In recent politics, the Trump Administration has made plans to end The Deferred Action for Childhood Arrivals (DACA) and is calling Congress to deal with this policy removal. DACA gives people that were brought here as children by their parents to remain in the U.S. with certain regulations and requirements.

As a father, mayor, citizen, and a politician, Saenz approves of DACA. He believes this immigration policy should stay in place.

“I’m in favor of DACA. These kids that were brought here by their parents, majority because they seek a better place,” Saenz said.

A major reason why the mayor thinks it is only right to keep the DACA policy active is to avoid the separation of families.

“Border Patrol may catch you one day and split you from your family or send you back. I’m totally for family,” Saenz said.

The strongest argument made throughout citizens is these DACA recipients only know the American way of living, since they grew up in this country and not their birthplace.

“They do not know any other culture. They are American. They speak English, the majority are good students, they contribute, and have joined the military. They have done their part and are wanting to be as American as most Americans born here,” Saenz said.

“I would hope that Congress will give the DACA population a place in the U.S. because that is all they know,” Saenz added.

He believes there should be more understanding, and considerations taken in by the Trump Administration and Congress towards these immigrants, the majority being Hispanics, an ethnic group that the Trump Administration has somehow appeared to target.

“There has got to be compassion here at some point. If I were him, I would at least give that to the Hispanics,” Saenz said.

The people who qualify for DACA want to come to the U.S. so they will have the opportunity to live the American Dream. Saenz said the removal of DACA would only bring a “dark cloud.”

“The majority of these people come here to seek a living. I would be doing the same thing if I had no hope. You will do whatever you can to provide a living for your family,” Saenz said.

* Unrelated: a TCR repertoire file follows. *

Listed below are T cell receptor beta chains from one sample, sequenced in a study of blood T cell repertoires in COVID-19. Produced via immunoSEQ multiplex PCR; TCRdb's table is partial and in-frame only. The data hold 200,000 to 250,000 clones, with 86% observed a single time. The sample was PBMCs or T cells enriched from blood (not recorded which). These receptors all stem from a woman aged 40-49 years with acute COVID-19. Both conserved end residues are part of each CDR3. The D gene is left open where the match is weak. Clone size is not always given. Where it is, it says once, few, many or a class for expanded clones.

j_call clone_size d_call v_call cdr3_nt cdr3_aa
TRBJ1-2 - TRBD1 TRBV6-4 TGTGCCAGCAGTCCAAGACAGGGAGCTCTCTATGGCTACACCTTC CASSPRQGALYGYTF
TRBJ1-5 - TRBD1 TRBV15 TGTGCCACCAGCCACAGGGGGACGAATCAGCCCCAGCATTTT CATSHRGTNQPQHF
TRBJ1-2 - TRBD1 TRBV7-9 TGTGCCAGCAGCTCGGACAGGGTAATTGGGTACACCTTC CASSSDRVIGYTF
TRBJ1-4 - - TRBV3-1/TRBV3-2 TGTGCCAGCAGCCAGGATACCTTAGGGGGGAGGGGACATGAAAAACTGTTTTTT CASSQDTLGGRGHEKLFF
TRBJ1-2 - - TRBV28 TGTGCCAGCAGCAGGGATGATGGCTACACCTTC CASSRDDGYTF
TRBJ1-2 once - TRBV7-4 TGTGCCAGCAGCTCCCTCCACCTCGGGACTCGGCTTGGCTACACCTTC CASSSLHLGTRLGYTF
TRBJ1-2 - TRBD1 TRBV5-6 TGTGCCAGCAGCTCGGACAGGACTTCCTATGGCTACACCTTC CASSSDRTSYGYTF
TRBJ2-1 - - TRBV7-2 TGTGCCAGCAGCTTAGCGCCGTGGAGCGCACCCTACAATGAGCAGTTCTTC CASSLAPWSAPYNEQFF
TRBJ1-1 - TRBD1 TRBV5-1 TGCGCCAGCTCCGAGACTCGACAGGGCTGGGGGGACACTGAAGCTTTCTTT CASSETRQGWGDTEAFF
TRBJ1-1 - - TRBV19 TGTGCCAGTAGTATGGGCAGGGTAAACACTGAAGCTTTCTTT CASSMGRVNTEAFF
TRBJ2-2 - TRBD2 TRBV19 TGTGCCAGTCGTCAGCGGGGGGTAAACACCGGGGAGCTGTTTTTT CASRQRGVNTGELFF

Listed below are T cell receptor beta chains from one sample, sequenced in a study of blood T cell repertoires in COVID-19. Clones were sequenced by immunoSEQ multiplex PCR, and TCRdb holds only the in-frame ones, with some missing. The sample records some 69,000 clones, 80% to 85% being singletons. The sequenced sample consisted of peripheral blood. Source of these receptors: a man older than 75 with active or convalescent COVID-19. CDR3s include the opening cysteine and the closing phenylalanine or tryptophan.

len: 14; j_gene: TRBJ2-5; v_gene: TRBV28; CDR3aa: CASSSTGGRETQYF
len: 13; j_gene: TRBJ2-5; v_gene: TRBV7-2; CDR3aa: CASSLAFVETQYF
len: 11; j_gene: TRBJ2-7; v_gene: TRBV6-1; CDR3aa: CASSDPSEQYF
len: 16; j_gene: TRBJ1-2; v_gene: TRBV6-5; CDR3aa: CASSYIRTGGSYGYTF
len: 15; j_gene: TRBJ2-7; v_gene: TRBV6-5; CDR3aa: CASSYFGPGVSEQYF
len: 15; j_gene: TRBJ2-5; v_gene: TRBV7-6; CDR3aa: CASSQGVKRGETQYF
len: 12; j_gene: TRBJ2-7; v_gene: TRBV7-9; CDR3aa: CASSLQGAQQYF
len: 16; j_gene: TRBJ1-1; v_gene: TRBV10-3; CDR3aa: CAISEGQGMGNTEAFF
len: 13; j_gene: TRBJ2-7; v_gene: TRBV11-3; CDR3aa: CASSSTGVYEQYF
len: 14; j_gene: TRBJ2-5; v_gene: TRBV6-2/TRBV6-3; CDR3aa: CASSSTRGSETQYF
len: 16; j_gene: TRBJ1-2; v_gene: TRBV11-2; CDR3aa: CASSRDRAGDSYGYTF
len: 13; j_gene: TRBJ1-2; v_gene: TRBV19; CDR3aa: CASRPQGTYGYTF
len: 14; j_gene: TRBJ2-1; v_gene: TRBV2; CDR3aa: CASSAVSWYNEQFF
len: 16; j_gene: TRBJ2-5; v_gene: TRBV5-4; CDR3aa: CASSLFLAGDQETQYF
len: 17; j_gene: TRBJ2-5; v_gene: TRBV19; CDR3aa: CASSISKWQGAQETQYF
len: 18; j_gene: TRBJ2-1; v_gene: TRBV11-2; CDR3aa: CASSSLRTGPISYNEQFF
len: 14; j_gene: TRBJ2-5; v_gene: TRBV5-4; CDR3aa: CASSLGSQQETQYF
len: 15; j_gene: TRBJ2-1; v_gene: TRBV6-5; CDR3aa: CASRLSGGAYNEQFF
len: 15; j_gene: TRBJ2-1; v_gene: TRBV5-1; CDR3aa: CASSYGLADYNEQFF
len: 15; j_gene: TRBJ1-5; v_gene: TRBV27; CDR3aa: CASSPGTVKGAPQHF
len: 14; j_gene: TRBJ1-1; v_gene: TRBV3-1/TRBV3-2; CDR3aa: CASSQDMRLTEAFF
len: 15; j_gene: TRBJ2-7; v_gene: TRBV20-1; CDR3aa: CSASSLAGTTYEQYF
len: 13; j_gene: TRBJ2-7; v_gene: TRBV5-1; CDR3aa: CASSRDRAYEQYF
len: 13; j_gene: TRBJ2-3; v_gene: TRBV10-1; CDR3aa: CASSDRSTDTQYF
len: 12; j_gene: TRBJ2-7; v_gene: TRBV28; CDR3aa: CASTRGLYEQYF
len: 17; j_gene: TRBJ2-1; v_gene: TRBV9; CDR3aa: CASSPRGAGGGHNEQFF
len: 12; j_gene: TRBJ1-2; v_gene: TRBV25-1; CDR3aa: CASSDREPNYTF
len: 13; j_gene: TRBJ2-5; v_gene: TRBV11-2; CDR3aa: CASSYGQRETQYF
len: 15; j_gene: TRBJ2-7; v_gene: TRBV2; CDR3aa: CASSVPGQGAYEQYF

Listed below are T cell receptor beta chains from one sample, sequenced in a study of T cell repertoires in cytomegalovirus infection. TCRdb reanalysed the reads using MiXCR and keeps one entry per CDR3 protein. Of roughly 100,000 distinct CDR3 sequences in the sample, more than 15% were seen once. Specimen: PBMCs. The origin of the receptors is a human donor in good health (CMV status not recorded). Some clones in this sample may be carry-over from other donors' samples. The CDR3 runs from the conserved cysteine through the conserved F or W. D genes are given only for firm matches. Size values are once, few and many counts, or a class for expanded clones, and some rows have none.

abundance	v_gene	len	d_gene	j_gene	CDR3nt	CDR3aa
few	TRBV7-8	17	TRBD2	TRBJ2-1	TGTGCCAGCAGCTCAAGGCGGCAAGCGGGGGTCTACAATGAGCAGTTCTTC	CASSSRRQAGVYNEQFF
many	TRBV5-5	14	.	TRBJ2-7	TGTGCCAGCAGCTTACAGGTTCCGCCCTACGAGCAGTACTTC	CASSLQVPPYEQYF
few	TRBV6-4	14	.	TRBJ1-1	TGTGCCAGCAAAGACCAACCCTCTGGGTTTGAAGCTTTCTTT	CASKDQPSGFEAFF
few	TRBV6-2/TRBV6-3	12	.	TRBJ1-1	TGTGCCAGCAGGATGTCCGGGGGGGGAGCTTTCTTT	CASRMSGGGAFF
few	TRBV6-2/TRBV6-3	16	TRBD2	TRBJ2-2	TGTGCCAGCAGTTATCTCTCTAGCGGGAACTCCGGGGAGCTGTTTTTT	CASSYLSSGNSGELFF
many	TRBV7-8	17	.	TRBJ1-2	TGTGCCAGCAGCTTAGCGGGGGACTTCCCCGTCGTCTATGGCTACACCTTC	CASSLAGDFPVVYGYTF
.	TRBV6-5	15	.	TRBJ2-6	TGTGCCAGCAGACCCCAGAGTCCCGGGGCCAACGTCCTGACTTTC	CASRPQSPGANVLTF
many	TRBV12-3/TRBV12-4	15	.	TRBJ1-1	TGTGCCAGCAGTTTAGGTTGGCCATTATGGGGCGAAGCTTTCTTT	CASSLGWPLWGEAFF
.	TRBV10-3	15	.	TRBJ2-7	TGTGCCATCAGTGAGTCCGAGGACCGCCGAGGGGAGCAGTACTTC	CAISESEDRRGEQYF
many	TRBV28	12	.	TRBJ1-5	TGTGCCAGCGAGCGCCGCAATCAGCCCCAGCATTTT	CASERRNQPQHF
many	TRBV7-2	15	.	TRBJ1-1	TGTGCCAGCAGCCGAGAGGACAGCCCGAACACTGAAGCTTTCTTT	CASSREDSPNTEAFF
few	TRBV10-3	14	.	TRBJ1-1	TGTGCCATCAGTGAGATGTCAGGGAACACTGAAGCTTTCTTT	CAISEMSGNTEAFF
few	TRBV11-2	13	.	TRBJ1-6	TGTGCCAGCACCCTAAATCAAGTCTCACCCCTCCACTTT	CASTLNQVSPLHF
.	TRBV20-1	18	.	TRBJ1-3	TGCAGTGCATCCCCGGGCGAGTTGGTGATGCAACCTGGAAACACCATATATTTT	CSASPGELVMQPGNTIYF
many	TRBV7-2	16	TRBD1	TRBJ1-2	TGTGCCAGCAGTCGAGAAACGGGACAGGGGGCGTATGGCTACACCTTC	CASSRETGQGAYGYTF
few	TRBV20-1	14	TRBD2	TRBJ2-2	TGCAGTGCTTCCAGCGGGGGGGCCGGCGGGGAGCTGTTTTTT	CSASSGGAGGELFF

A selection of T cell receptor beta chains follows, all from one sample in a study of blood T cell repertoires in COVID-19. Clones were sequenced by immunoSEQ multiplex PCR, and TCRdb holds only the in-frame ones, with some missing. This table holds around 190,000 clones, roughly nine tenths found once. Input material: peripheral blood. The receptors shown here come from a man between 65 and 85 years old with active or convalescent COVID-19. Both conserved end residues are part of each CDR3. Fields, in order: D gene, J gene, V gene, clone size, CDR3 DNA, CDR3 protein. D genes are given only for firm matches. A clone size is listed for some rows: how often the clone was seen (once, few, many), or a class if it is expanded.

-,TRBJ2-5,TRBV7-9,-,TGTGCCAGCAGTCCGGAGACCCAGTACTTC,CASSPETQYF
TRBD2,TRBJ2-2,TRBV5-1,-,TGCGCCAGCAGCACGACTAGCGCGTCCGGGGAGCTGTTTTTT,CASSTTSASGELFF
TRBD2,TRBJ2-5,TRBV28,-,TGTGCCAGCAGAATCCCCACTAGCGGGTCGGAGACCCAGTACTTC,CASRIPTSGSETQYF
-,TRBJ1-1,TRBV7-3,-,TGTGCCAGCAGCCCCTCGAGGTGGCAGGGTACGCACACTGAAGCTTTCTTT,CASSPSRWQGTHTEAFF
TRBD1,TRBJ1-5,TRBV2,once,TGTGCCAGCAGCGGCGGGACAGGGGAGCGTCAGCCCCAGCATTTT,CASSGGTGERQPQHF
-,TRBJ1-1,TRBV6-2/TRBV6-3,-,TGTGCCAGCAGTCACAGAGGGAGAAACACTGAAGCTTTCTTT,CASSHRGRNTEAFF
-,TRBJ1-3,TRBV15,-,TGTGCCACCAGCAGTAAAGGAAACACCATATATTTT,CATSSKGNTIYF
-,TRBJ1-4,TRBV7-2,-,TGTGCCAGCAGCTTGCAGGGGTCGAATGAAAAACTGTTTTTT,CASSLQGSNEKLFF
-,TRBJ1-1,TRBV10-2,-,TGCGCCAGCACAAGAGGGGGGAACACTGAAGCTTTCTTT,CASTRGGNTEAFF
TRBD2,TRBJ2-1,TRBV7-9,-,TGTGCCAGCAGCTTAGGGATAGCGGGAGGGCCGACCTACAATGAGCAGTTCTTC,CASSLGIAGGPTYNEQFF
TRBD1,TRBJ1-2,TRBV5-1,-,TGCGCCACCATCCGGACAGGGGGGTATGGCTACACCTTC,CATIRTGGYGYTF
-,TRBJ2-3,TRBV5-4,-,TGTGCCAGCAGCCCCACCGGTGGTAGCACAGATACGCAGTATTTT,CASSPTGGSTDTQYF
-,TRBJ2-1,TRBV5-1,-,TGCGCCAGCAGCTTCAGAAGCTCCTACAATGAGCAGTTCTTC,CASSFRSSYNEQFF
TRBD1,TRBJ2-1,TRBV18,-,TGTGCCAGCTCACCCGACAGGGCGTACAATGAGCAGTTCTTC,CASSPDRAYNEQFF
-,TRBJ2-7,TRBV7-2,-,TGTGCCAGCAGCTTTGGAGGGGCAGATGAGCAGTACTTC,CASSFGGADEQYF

There have been different opinions expressed and Saenz feels optimistic for the future of this policy.

“I feel hopeful that at the end of the day things will work out for the DACA people,” Saenz said.

Stay positive and be the voice for your community

Although cases where there is racism towards Hispanics do occur, the mayor says, “you do not hear those complaints in Laredo. We do not have these issues here in Laredo, we are respectful.”

These actions by the Trump Administration have affected this border town highly, but the mayor is doing everything in his power to prevent further complications.

“We are doing the best we can here on the border considering all the issues we have had,” he said.

In addition, he advises the community to keep fighting to be a voice in government despite the troubles.

“We are all concerned and should be working towards the reward we want to see. The only way we have is through advocacy. We have to express our opinion to the people who vote,” Saenz said.

“Speak up. Keep at it the best way you know. People of good conscientious need to step up although it is a mess. Sometimes you got to do what is right. Ultimately, we will raise the level of integrity, so we could be better-governing people,” Saenz added.

To the teens that do not agree with the way the Trump Administration, Saenz urges them to stay open-minded and involved in politics.

“You have every right to feel that way. Life is a journey, stay open, search for the truth, and you will see that you evolve,” Saenz said.

Saenz continues to be patriotic about the U.S. and will continue to do so regardless of the differences he has with the Trump Administration.

“Despite all the issues that we have, we are still the best country in the world. Just look around, travel, read, go on the internet, and hear about other countries. We are still the best country,” Saenz said.